Can't We Talk About Something More Pleasant?

Can't We Talk About Something More Pleasant?

Graphic Novel - 2016
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A graphic memoir by a long-time New Yorker cartoonist celebrates the final years of her aging parents' lives through four-color cartoons, family photos and documents that reflect the artist's struggles with caregiver challenges.
In her first memoir, Roz Chast brings her signature wit to the topic of aging parents. Spanning the last several years of their lives and told through a mixture of cartoons, family photos, documents, and a narrative as rife with laughs as it is with tears, Chast's memoir is both comfort and comic relief for anyone experiencing the life-altering loss of elderly parents. When it came to her elderly mother and father, Roz held to the practices of denial, avoidance, and distraction. But when Elizabeth Chast climbed a ladder to locate an old souvenir from the "crazy closet"--With predictable results -- the tools that had served Roz well through her parents' seventies, eighties, and into their early nineties could no longer be deployed. While the particulars are Chast-ian in their idiosyncrasies -- an anxious father who had relied heavily on his wife for stability as he slipped into dementia and a former assistant principal mother whose overbearing personality had sidelined Roz for decades -- the themes are universal: adult children accepting a parental role; aging and unstable parents leaving a family home for an institution; dealing with uncomfortable physical intimacies; managing logistics; and hiring strangers to provide the most personal care. -- Publisher description
Publisher: New York, NY : Bloomsbury USA, 2016
Edition: Paperback edition
Copyright Date: ♭2014
ISBN: 9781632861016
Branch Call Number: B C388C 2016
Characteristics: 228 pages : chiefly color illustrations, portraits ; 24 cm


From Library Staff

A New Yorker cartoonist celebrates the final years of her aging parents’ lives in a graphic memoir that reflects an adult child’s struggles with caregiver decisions and challenges.

Chast's memoir about her relationship with her aging parents is “both comfort and comic relief for anyone experiencing the life-altering loss of elderly parents.”—Bloomsbury Reviews

It’s always amazing to me how New Yorker cartoonist Roz Chast gets to the heart of an issue with her dark, dry and hysterically funny perspective. In this memoir (in cartoon format) she treats us to her wry, poignant, devastating and totally on-the-mark observations about the aging of her parents... Read More »

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JCLDebbieF Jul 06, 2017

An important read for anyone facing the process of caring for elderly parents. I was fascinated with Ms. Chast's story and identified with her anger, guilt and sorrow. It actually relieved some of the guilt I have when dealing with my own parents. It made me laugh and cry.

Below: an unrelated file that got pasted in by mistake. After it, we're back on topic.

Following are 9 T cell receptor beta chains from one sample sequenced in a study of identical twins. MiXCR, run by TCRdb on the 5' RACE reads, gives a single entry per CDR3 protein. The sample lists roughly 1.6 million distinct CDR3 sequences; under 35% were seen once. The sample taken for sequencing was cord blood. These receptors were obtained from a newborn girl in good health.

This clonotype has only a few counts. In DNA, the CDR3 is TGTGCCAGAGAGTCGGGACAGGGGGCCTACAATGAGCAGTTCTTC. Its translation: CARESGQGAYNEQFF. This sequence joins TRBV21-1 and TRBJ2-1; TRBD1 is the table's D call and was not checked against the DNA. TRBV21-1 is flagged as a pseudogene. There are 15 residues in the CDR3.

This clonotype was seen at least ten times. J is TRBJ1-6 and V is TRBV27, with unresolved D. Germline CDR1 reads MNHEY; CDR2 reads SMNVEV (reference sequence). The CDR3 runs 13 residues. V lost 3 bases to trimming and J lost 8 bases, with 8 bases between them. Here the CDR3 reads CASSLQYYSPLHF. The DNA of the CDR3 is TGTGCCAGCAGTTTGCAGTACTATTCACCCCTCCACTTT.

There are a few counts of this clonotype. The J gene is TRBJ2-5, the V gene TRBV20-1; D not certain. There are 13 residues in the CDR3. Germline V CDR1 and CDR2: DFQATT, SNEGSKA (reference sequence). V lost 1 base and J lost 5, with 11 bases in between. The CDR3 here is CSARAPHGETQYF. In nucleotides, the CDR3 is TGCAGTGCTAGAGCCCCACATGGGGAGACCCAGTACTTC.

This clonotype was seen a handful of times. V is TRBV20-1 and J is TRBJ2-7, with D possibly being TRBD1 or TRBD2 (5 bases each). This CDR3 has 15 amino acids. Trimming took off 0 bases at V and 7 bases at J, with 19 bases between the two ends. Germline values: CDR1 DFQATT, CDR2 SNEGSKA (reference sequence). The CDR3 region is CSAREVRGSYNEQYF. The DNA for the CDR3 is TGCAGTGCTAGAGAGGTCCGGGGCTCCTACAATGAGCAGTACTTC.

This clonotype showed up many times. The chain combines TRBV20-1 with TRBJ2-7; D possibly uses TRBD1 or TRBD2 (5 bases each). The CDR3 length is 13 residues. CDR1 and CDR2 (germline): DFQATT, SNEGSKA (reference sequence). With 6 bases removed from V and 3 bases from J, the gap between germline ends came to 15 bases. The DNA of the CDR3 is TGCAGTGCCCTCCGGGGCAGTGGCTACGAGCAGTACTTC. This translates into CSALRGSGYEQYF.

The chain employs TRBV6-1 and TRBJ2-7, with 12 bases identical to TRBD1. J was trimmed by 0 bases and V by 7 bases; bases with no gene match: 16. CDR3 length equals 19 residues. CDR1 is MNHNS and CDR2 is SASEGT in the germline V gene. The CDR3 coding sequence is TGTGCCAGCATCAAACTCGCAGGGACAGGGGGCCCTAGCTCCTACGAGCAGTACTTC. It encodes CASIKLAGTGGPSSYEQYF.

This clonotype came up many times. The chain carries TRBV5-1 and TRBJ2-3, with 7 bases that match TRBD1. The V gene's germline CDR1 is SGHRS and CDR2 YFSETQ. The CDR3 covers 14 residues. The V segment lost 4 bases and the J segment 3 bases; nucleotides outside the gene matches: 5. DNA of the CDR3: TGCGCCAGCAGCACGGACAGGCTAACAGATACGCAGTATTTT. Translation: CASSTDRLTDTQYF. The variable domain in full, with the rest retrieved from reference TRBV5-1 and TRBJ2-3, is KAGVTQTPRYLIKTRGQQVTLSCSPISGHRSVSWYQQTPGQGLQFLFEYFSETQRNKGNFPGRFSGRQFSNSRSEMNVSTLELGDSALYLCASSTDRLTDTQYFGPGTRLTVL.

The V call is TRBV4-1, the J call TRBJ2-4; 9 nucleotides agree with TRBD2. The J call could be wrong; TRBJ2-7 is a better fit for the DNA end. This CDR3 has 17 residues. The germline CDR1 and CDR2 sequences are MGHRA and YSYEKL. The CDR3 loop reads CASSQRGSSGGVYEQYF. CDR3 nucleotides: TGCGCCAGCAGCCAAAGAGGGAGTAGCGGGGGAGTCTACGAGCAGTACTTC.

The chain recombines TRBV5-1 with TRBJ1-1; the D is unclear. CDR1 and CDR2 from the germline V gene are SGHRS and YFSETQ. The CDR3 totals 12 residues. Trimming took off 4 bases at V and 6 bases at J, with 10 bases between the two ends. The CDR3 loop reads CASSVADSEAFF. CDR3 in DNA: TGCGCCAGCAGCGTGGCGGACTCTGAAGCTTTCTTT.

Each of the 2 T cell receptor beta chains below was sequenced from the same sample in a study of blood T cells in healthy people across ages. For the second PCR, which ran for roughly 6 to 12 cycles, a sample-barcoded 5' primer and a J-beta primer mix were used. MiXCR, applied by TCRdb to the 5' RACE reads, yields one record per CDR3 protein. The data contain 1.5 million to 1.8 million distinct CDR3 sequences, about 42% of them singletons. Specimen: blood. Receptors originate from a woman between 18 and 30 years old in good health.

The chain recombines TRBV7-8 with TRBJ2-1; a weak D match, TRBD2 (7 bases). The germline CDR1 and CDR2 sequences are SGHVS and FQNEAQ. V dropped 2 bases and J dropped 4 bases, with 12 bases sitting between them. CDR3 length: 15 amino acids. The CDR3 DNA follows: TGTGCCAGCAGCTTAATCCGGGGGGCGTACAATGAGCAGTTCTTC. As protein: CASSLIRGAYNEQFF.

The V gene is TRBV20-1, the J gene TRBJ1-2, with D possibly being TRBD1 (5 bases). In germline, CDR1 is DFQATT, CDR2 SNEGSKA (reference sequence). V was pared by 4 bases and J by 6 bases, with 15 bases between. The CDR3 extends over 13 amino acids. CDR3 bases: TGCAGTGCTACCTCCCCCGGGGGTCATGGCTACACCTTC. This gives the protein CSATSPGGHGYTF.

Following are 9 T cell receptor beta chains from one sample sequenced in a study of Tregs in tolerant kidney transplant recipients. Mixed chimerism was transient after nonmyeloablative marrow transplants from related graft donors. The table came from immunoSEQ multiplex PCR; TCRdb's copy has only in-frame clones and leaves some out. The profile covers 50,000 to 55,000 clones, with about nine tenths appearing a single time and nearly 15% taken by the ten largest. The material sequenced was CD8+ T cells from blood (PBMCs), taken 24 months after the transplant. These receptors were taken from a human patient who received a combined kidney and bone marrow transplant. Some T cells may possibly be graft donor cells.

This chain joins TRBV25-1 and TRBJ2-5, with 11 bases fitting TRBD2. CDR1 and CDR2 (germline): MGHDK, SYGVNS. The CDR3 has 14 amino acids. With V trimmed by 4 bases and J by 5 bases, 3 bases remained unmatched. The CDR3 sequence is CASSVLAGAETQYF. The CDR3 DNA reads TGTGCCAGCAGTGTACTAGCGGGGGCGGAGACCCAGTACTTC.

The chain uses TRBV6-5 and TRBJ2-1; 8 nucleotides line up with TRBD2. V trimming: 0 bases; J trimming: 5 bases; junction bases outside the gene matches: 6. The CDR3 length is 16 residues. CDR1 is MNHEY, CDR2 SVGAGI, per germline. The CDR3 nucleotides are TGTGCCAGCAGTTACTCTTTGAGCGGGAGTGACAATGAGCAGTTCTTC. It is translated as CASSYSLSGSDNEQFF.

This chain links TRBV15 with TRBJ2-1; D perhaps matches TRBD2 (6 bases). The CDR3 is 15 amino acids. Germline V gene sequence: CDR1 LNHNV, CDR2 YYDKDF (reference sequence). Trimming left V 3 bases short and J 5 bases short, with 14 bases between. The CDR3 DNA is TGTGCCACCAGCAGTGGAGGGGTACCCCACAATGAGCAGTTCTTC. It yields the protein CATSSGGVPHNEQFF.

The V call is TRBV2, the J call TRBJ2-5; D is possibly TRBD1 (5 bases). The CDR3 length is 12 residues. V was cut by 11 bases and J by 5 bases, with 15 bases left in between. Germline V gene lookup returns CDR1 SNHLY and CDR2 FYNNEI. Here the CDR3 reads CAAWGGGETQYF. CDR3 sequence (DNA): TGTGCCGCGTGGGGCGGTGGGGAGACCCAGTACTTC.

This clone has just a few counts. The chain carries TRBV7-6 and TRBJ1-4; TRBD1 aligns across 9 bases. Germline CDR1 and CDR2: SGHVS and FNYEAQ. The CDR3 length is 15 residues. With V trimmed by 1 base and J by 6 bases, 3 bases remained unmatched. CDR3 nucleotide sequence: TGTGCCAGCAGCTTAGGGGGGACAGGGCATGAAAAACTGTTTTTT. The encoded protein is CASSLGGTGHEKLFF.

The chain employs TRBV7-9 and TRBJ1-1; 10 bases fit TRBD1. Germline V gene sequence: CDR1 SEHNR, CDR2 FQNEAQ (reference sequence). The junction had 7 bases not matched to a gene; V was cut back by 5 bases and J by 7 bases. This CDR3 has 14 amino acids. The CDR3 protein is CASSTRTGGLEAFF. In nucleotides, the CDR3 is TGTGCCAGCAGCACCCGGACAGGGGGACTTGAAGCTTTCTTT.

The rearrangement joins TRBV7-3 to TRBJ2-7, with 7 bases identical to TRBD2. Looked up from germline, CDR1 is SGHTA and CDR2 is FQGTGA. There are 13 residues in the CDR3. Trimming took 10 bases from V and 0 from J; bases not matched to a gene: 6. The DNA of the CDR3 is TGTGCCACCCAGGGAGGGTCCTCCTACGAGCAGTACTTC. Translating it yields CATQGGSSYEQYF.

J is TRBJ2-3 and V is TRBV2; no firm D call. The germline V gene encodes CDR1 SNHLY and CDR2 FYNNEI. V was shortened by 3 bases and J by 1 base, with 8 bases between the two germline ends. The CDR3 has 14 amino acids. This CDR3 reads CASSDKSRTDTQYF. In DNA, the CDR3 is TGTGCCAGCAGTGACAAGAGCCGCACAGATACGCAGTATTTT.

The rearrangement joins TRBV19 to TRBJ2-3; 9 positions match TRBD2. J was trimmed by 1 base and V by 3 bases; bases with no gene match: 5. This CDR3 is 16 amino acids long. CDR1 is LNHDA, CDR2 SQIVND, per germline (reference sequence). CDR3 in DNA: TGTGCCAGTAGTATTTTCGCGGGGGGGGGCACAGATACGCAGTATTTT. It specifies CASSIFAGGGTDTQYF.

Apr 29, 2017

Who doesn't love Roz Chast? Her cartoons hit the mark and often say what we're thinking but might be too polite to say ourselves. This is her hand-written memoir through drawings and comments about her aging parents accompanied by thoughts about her relationship with them over the years. It is sure to hit home with many of us who have had to deal with the same thing. Her poignant photographs of 48 years accumulation of stuff in their apartment brought back memories of trying to figure out how to deal with the same thing in my own parents' home. Each item is fraught with personal history.

There are many things that parents (and others) don't want to talk about. I'm glad that Roz Chast chose to share those things with us.

PinesandPrejudice Feb 11, 2017

Okay this story was depressing, even though I knew that going in. It made me examine the dynamics of death and what happens when your parents grow old. It was a fascinating, raw, honest look into such relationships as well as the struggles. Roz was honest with her feelings, both positive and negative, about the whole journey. I found it fascinating and interesting about something we all have to go through at one point or another.

Sep 11, 2016

Recommended for anyone with aging parents, or for all of us who are getting on in years and will soon find ourselves in this situation. Good companion book: "They Left Us Everything" by Plum Johnson. Both tell the gritty details of aging and the changes it brings, when the aldut and child roles are reversed

May 28, 2016

Humor will lighten the heart-rending subject of dealing with aging parents. How wonderful it was to read that I was not alone in my thoughts. Ms. Chast bravely put into words and pictures what most of us only think. A masterpiece.

antrakoka2 Apr 18, 2016

Ms. Chast steps over the usual taboos and speaks up about the unspoken facts as she arrives at the unbearable final stop of her aging parents. Humor and all, Ms. Chase gives you an unforgettable lesson in life in her serious undertone.

Mar 15, 2016

Excellent--her best!

Nov 13, 2015

Essential read for anyone who is a caregiver wondering how to handle the next steps. Her down to earth sense of humor lightens up a scarey and emotional subject that many of us are or will face.

Oct 10, 2015

Such a great read, but especially for anyone with an aging parent or parents. Roz Chast's observations are spot-on. You may not recognize your own specific situation, but some of the feelings and attitudes will likely be familiar.... The cartoons are wonderful and the story well-told.

Oct 08, 2015

The ideal autobiographical comic story.

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